When patients with congenital heart issues have an operation, surgeons have to proceed with an “eye of faith” as they work around conduction tissue — a network of cells and electrical signals that control the beating of a heart.
Not visible to the naked eye, conduction systems vary person to person, but they’re particularly difficult to pinpoint in patients with complex congenital heart defects (CHD). When surgeons can’t locate conduction tissue during surgery, they risk accidentally injuring it. This can cause heart block, a form of arrhythmia that often creates the need for a pacemaker and more operations.
Surgeons have long wanted to “see” the conduction system. Now, a promising technique used by Boston Children’s physicians provides that vision. They believe their innovative work could lead to consistent identification of conduction tissue in complex cases of CHD.
“For certain types of CHD, it’s already been a major game-changer,” says Eric Feins, MD, a surgeon in the Benderson Family Heart Center’s Department of Cardiac Surgery. “We’re understanding where conduction tissue is — and sometimes finding out it’s in a location we didn’t expect.”
Finding a tool that kept pace with surgery
The innovation is a collaboration between surgeons from the Department of Cardiac Surgery and cardiologists from the Electrophysiology Service in the Department of Cardiology. The new technique updates an approach not often used: A catheter collects electrical signals on open, beating hearts during surgical repair. The technique lets surgeons mark the spot of conduction tissue with a marker or small suture so they can avoid injuring it.
For the two cardiologists who spearhead the effort with Feins — Elizabeth DeWitt, MD, and Edward O’Leary, MD — preventing heart block is a much-preferred alternative to implanting a pacemaker after a child has developed a postsurgical arrhythmia related to scarred conductive tissue.
“That child is pacemaker-dependent for the rest of their life,” DeWitt says. “That’s decades and decades of needing replacements for the leads that provide electrical impulses to the heart and replacements of batteries — as well as all the other complications associated with lifelong dependency on a pacemaker.”
As far back as the 1970s, clinicians attempted to use electrophysiology (EP) tools to map the conduction system during surgery, but it didn’t become a standardized practice for a variety of reasons. With cardiac surgeons performing more complex CHD operations each year, leading to an increase in heart block, DeWitt and O’Leary took another look at the tools of their trade to prevent injuring conduction tissue.
After some testing, O’Leary found that an FDA-approved grid-mapping catheter that’s often used by electrophysiologists to treat arrhythmias could quickly and accurately pinpoint conduction tissue during surgery. “It allows for very quick identification and communication, from the signals that we see on the screen to what the surgeons are seeing in the operating field,” O’Leary says.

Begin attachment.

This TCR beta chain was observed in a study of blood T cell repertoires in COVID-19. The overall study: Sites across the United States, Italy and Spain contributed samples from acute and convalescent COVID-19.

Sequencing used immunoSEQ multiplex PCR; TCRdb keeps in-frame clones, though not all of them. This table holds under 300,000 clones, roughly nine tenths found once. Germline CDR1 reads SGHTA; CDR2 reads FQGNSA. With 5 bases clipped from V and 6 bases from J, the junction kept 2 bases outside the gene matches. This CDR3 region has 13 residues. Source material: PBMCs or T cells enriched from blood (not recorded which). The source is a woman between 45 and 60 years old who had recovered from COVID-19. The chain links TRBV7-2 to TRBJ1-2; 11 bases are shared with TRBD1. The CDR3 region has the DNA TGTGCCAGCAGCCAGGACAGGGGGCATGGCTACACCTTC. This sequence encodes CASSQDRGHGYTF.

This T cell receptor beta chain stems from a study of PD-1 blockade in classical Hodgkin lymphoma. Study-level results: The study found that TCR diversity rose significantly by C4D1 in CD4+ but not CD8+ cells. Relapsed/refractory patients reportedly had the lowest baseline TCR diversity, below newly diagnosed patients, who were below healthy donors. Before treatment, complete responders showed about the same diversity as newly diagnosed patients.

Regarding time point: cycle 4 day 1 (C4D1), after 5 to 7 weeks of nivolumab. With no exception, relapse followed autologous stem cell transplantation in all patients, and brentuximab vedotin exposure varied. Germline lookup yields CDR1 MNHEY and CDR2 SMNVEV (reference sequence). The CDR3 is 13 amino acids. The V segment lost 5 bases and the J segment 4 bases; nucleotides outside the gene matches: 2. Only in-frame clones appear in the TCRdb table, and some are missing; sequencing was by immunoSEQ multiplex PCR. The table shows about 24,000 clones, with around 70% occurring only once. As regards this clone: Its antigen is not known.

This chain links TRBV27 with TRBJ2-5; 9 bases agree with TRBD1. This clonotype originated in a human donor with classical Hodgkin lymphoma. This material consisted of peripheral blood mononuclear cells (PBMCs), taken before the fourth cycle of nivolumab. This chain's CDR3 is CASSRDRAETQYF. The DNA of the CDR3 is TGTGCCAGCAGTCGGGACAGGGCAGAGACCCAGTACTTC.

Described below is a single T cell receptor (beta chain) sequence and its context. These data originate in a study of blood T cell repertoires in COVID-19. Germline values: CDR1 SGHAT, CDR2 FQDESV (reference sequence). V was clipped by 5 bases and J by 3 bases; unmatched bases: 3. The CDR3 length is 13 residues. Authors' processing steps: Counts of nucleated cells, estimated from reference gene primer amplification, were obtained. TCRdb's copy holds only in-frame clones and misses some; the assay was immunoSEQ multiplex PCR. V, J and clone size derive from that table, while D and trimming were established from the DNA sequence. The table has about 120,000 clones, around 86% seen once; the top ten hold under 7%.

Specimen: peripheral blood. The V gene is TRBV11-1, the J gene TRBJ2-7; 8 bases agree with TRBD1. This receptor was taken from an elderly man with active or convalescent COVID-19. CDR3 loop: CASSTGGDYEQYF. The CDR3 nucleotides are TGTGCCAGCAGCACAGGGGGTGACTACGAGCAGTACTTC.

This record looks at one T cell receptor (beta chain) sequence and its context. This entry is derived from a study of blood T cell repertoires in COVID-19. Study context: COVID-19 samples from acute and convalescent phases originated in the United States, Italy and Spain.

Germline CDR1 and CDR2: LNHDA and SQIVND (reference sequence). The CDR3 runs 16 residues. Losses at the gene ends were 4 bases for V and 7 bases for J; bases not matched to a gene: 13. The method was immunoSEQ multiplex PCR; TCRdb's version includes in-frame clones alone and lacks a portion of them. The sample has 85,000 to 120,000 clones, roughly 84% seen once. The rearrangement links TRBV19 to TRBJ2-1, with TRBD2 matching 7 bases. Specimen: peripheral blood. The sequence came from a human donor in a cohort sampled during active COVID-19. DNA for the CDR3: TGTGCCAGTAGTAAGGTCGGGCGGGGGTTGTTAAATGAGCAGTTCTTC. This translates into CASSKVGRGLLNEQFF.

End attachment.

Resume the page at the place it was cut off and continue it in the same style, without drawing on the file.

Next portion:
Feins likens this EP tool to a metal detector that helps beachcombers find objects buried in sand. “It collects these signals, which the electrophysiologist reads out in real time, and that tells us where conduction tissue runs. We can then mark it on the heart so that we know when we do that part of the repair, we’re not going to injure the conduction system.”
Tool points to tissue in unexpected places
In many complex CHD cases, surgeons previously had to estimate where conduction tissue was. “In some areas, we were kind of tiptoeing along,” Feins says. Now, the EP tool allows surgeons to improve surgery in the moment and create a catalog of findings that can be further studied. For instance, they’re finding that anatomical variables, such as the position of ventricles or the heart itself, can influence the location of the conduction system.
The EP tool has aided more than 150 surgeries at Boston Children’s in the past two years and has prevented heart block in many patients — especially those with heterotaxy who need complex biventricular repair. In that patient group, heart block has decreased from over 14 percent to less than 3 percent when conduction mapping is performed during surgery.
Spreading the word about the new technique
Along with Jocelyn Davee, an engineer at the Benderson Family Heart Center, Feins, DeWitt, and O’Leary are now working on several fronts to share the insight they’ve gained from EP mapping and advance its mainstream use in complex CHD surgeries.
They’ve described their findings at several medical conferences. And the abstract for Feins’ upcoming presentation at the annual meeting of the American Association for Thoracic Surgery has already won the organization’s Presidential Abstract Recognition Award. The group is now creating a full research paper.
Meanwhile — with the help of the Computational 3D Visualization Program — Davee and fellow engineers Noah Schulz and Emily Eickhoff are creating 3D models of the heart of every CHD patient who benefits from EP mapping. Ultimately, those models will be available in a digital library so clinicians can review the influences that different anatomies have on conduction and take a more personalized approach to a surgery. The team recently won a $50,000 AATS grant to support this work.
“We want clinicians to stop relying solely upon conventional wisdom in locating conduction tissue, and instead use EP mapping and our 3D models to finally ‘see’ where it is,” says Feins.
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